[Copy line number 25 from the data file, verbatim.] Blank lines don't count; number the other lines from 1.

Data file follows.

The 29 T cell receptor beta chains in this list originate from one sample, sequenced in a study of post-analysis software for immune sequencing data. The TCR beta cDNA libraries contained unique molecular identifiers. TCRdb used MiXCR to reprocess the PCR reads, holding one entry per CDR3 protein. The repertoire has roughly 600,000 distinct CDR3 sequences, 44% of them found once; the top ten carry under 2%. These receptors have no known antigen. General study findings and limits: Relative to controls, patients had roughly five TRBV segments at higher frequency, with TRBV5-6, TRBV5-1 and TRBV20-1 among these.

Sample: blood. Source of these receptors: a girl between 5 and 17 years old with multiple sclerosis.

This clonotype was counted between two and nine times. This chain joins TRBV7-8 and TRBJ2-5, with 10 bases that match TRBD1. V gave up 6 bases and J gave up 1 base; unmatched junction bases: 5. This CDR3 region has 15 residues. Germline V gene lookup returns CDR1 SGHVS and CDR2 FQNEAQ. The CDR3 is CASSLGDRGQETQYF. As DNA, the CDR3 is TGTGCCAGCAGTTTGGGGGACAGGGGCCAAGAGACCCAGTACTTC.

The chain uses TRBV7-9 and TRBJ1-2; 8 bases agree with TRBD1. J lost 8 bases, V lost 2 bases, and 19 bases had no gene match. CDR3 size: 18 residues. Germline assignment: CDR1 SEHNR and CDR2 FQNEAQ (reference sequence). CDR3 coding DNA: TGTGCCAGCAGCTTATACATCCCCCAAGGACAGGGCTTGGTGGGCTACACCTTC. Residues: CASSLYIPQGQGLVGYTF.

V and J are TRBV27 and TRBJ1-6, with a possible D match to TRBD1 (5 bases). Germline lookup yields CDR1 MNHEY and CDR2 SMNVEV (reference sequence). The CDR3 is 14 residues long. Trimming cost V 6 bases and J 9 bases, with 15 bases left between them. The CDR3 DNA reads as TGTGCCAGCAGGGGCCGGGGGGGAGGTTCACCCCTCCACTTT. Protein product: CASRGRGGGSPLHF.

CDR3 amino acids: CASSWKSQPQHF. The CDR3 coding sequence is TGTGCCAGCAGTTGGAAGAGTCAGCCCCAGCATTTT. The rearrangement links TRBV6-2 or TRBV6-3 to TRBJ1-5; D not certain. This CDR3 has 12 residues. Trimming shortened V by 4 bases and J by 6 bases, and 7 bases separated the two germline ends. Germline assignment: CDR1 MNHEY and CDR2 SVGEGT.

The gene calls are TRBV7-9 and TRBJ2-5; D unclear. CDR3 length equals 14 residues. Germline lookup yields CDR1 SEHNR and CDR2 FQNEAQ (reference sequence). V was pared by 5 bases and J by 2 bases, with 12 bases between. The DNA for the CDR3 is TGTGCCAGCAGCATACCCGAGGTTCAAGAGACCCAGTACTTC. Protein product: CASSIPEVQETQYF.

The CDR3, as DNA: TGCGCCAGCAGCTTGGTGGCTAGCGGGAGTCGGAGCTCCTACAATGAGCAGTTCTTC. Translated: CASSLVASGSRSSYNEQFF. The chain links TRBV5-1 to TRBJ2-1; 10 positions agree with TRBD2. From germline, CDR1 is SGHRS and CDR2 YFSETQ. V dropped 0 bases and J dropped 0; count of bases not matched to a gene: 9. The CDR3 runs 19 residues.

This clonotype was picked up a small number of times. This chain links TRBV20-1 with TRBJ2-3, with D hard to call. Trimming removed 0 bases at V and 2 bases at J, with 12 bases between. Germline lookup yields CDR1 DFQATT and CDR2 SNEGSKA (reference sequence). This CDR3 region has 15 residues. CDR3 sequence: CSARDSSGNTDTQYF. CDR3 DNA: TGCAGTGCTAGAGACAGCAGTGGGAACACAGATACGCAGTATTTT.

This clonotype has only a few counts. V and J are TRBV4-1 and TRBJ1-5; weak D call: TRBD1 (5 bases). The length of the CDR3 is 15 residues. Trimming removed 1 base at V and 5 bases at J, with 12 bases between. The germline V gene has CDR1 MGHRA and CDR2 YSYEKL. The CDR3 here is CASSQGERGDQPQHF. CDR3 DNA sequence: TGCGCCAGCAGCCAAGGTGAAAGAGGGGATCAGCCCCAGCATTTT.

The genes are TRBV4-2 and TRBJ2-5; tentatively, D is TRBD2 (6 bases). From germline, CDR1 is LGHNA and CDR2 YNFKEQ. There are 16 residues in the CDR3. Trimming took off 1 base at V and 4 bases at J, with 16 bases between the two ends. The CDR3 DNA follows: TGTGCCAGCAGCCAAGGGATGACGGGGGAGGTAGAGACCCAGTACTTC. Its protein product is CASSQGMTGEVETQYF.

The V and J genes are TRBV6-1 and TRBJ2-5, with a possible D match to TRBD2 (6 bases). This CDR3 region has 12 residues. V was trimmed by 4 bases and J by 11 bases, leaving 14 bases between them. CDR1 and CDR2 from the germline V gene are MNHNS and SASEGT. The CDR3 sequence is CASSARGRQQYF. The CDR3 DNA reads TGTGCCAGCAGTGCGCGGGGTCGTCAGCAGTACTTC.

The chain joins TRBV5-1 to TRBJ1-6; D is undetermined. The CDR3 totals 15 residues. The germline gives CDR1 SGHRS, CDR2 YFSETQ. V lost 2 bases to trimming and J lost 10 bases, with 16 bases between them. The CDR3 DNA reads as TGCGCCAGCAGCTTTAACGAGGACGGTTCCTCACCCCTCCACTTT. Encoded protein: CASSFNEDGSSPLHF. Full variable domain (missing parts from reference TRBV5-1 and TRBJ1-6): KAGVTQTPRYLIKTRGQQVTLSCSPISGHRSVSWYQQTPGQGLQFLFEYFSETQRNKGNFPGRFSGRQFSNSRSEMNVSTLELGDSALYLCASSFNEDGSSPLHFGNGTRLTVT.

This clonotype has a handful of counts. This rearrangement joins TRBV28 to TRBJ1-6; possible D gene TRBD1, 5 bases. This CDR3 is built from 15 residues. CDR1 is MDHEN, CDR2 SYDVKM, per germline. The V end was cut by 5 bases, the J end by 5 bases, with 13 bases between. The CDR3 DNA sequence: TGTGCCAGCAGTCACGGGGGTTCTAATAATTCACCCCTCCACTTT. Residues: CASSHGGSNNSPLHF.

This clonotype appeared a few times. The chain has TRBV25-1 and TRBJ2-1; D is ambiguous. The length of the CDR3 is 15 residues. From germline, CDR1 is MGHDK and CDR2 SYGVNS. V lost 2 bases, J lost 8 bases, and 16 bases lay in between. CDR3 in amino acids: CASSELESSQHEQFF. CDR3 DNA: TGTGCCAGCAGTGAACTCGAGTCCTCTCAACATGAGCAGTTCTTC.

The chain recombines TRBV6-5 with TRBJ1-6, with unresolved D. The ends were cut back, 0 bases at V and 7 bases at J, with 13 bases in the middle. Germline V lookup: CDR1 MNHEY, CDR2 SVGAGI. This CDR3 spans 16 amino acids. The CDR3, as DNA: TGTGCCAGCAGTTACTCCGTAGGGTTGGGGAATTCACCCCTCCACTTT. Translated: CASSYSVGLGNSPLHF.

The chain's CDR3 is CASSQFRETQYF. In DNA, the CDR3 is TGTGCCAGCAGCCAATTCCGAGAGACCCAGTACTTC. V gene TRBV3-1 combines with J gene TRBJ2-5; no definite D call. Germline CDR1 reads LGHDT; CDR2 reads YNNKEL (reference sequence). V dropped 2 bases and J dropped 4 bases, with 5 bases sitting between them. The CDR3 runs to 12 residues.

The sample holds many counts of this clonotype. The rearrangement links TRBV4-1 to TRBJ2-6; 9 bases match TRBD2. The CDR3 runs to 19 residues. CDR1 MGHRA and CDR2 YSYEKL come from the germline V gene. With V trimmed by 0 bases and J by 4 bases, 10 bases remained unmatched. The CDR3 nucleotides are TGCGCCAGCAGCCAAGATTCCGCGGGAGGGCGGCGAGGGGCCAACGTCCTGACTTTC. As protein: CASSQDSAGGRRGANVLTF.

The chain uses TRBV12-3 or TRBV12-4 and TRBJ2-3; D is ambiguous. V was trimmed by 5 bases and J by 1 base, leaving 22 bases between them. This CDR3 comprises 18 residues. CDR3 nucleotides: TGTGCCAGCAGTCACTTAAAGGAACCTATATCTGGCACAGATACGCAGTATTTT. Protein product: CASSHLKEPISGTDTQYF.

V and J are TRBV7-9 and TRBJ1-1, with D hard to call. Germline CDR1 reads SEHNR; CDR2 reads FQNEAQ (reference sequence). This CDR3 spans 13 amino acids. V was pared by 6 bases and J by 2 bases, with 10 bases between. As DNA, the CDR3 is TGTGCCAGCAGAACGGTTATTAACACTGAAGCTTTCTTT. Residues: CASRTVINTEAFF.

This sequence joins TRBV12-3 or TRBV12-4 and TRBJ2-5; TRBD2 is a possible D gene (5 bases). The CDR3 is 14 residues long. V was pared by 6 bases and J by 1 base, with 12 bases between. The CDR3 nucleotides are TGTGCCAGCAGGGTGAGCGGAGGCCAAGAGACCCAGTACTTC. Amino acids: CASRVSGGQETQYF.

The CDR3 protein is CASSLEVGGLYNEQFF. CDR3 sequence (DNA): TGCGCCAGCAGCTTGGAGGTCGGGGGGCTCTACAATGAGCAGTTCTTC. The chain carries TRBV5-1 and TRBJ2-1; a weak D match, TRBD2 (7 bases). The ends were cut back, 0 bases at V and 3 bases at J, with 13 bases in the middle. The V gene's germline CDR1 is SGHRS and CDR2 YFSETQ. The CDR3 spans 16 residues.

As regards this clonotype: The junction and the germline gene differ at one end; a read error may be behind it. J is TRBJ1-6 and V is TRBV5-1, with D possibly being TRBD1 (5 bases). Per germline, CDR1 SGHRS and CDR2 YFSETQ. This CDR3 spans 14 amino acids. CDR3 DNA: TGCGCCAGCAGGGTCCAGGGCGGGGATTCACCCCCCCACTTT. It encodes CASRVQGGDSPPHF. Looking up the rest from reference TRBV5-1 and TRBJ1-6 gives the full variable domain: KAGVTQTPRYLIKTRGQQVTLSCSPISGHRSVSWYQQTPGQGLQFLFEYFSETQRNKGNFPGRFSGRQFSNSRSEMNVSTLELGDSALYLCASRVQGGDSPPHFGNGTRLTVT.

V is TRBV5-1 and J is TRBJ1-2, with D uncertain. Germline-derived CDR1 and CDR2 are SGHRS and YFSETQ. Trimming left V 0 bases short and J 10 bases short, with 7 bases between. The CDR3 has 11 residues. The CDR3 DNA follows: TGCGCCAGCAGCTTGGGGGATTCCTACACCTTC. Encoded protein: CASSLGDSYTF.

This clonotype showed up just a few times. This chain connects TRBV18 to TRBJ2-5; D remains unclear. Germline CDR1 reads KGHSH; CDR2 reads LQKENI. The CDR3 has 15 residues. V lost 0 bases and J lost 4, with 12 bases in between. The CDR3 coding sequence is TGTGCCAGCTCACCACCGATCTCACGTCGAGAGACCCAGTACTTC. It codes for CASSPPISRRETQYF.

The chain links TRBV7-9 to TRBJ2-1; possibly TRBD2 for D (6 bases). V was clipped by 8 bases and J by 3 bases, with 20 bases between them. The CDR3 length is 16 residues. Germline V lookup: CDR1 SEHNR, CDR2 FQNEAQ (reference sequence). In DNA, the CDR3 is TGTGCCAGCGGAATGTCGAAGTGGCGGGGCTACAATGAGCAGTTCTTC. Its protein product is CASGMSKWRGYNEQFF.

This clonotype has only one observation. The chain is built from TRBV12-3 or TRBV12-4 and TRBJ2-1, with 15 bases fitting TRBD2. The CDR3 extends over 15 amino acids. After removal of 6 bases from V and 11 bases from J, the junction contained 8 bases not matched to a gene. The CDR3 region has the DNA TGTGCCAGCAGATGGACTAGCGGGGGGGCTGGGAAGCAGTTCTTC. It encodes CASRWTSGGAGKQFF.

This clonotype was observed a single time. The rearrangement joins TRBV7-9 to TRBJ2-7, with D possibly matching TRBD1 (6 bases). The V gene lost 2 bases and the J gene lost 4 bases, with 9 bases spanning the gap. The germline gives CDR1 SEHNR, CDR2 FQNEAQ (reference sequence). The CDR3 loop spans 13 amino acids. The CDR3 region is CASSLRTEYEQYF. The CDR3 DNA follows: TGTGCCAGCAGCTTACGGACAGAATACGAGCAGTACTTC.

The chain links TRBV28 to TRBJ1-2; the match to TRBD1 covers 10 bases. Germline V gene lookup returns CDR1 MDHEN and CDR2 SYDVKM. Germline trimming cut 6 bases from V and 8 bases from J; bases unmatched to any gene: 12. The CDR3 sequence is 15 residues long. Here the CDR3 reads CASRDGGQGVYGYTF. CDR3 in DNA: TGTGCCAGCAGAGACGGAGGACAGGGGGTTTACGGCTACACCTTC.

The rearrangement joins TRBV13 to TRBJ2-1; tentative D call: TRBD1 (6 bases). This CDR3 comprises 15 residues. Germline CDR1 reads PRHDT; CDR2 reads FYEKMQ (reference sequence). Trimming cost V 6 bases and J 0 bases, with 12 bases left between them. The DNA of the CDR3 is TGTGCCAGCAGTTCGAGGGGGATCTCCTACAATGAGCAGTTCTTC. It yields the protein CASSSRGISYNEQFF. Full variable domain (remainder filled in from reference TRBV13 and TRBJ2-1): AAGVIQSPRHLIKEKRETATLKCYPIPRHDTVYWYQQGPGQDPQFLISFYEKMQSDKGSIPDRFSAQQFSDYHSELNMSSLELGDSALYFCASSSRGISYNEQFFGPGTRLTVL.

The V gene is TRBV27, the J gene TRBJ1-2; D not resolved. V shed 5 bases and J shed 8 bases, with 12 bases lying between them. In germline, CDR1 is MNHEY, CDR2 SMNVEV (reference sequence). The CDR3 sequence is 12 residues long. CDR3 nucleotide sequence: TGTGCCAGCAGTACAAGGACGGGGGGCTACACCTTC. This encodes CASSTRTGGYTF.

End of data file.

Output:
This clonotype showed up just a few times. This chain connects TRBV18 to TRBJ2-5; D remains unclear. Germline CDR1 reads KGHSH; CDR2 reads LQKENI. The CDR3 has 15 residues. V lost 0 bases and J lost 4, with 12 bases in between. The CDR3 coding sequence is TGTGCCAGCTCACCACCGATCTCACGTCGAGAGACCCAGTACTTC. It codes for CASSPPISRRETQYF.